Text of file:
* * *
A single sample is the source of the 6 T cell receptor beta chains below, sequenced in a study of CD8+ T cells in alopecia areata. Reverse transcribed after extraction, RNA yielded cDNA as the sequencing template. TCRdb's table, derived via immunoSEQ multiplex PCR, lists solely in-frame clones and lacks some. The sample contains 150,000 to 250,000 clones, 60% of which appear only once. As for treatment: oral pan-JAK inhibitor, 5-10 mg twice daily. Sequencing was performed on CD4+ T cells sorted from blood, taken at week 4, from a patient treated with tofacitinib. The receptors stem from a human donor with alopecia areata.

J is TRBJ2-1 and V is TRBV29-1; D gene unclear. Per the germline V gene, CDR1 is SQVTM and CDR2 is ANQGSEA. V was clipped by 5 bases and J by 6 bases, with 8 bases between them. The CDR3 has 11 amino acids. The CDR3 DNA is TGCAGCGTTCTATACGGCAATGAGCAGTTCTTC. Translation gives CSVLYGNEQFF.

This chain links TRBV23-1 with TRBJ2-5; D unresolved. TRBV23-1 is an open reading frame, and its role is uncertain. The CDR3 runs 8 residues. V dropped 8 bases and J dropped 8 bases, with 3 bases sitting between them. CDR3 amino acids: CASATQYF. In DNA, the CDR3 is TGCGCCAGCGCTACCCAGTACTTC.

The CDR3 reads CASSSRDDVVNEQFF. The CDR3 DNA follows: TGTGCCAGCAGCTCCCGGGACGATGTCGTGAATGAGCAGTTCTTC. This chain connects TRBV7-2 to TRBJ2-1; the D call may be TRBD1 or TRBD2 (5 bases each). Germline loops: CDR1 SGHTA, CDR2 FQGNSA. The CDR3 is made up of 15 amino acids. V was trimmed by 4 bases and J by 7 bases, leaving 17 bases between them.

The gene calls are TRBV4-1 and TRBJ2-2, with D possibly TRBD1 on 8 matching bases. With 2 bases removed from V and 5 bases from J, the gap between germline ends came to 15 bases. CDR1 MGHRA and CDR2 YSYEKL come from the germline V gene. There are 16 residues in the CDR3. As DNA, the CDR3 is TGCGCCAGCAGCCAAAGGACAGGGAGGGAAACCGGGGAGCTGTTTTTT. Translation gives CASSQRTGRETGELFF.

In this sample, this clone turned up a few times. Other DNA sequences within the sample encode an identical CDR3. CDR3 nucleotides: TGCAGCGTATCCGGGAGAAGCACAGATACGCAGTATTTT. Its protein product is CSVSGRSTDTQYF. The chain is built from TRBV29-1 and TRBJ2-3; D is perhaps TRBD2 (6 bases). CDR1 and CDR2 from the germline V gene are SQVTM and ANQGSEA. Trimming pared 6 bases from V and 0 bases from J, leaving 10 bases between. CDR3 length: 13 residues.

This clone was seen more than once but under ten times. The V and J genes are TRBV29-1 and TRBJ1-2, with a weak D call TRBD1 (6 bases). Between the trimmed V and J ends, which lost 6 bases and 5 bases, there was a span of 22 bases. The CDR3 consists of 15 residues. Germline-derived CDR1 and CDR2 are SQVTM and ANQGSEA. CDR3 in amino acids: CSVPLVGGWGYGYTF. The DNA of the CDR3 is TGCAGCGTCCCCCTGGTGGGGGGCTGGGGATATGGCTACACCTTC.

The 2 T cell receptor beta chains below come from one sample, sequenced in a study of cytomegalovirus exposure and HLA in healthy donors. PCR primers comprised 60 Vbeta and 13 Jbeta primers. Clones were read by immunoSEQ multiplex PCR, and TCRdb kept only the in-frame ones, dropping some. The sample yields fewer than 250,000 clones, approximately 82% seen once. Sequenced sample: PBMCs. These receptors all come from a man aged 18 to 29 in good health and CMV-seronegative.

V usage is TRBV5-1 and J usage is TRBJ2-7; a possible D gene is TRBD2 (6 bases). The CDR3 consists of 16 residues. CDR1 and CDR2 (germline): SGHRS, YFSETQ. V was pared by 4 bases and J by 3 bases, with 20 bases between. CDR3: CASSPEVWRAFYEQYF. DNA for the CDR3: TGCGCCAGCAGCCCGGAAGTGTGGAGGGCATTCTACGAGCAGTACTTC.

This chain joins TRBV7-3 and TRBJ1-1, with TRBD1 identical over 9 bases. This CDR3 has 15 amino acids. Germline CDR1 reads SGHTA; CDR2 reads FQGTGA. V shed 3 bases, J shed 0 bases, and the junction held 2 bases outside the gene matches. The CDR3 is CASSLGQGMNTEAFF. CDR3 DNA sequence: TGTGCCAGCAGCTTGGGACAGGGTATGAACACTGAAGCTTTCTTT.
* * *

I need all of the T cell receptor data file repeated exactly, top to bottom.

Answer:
A single sample is the source of the 6 T cell receptor beta chains below, sequenced in a study of CD8+ T cells in alopecia areata. Reverse transcribed after extraction, RNA yielded cDNA as the sequencing template. TCRdb's table, derived via immunoSEQ multiplex PCR, lists solely in-frame clones and lacks some. The sample contains 150,000 to 250,000 clones, 60% of which appear only once. As for treatment: oral pan-JAK inhibitor, 5-10 mg twice daily. Sequencing was performed on CD4+ T cells sorted from blood, taken at week 4, from a patient treated with tofacitinib. The receptors stem from a human donor with alopecia areata.

J is TRBJ2-1 and V is TRBV29-1; D gene unclear. Per the germline V gene, CDR1 is SQVTM and CDR2 is ANQGSEA. V was clipped by 5 bases and J by 6 bases, with 8 bases between them. The CDR3 has 11 amino acids. The CDR3 DNA is TGCAGCGTTCTATACGGCAATGAGCAGTTCTTC. Translation gives CSVLYGNEQFF.

This chain links TRBV23-1 with TRBJ2-5; D unresolved. TRBV23-1 is an open reading frame, and its role is uncertain. The CDR3 runs 8 residues. V dropped 8 bases and J dropped 8 bases, with 3 bases sitting between them. CDR3 amino acids: CASATQYF. In DNA, the CDR3 is TGCGCCAGCGCTACCCAGTACTTC.

The CDR3 reads CASSSRDDVVNEQFF. The CDR3 DNA follows: TGTGCCAGCAGCTCCCGGGACGATGTCGTGAATGAGCAGTTCTTC. This chain connects TRBV7-2 to TRBJ2-1; the D call may be TRBD1 or TRBD2 (5 bases each). Germline loops: CDR1 SGHTA, CDR2 FQGNSA. The CDR3 is made up of 15 amino acids. V was trimmed by 4 bases and J by 7 bases, leaving 17 bases between them.

The gene calls are TRBV4-1 and TRBJ2-2, with D possibly TRBD1 on 8 matching bases. With 2 bases removed from V and 5 bases from J, the gap between germline ends came to 15 bases. CDR1 MGHRA and CDR2 YSYEKL come from the germline V gene. There are 16 residues in the CDR3. As DNA, the CDR3 is TGCGCCAGCAGCCAAAGGACAGGGAGGGAAACCGGGGAGCTGTTTTTT. Translation gives CASSQRTGRETGELFF.

In this sample, this clone turned up a few times. Other DNA sequences within the sample encode an identical CDR3. CDR3 nucleotides: TGCAGCGTATCCGGGAGAAGCACAGATACGCAGTATTTT. Its protein product is CSVSGRSTDTQYF. The chain is built from TRBV29-1 and TRBJ2-3; D is perhaps TRBD2 (6 bases). CDR1 and CDR2 from the germline V gene are SQVTM and ANQGSEA. Trimming pared 6 bases from V and 0 bases from J, leaving 10 bases between. CDR3 length: 13 residues.

This clone was seen more than once but under ten times. The V and J genes are TRBV29-1 and TRBJ1-2, with a weak D call TRBD1 (6 bases). Between the trimmed V and J ends, which lost 6 bases and 5 bases, there was a span of 22 bases. The CDR3 consists of 15 residues. Germline-derived CDR1 and CDR2 are SQVTM and ANQGSEA. CDR3 in amino acids: CSVPLVGGWGYGYTF. The DNA of the CDR3 is TGCAGCGTCCCCCTGGTGGGGGGCTGGGGATATGGCTACACCTTC.

The 2 T cell receptor beta chains below come from one sample, sequenced in a study of cytomegalovirus exposure and HLA in healthy donors. PCR primers comprised 60 Vbeta and 13 Jbeta primers. Clones were read by immunoSEQ multiplex PCR, and TCRdb kept only the in-frame ones, dropping some. The sample yields fewer than 250,000 clones, approximately 82% seen once. Sequenced sample: PBMCs. These receptors all come from a man aged 18 to 29 in good health and CMV-seronegative.

V usage is TRBV5-1 and J usage is TRBJ2-7; a possible D gene is TRBD2 (6 bases). The CDR3 consists of 16 residues. CDR1 and CDR2 (germline): SGHRS, YFSETQ. V was pared by 4 bases and J by 3 bases, with 20 bases between. CDR3: CASSPEVWRAFYEQYF. DNA for the CDR3: TGCGCCAGCAGCCCGGAAGTGTGGAGGGCATTCTACGAGCAGTACTTC.

This chain joins TRBV7-3 and TRBJ1-1, with TRBD1 identical over 9 bases. This CDR3 has 15 amino acids. Germline CDR1 reads SGHTA; CDR2 reads FQGTGA. V shed 3 bases, J shed 0 bases, and the junction held 2 bases outside the gene matches. The CDR3 is CASSLGQGMNTEAFF. CDR3 DNA sequence: TGTGCCAGCAGCTTGGGACAGGGTATGAACACTGAAGCTTTCTTT.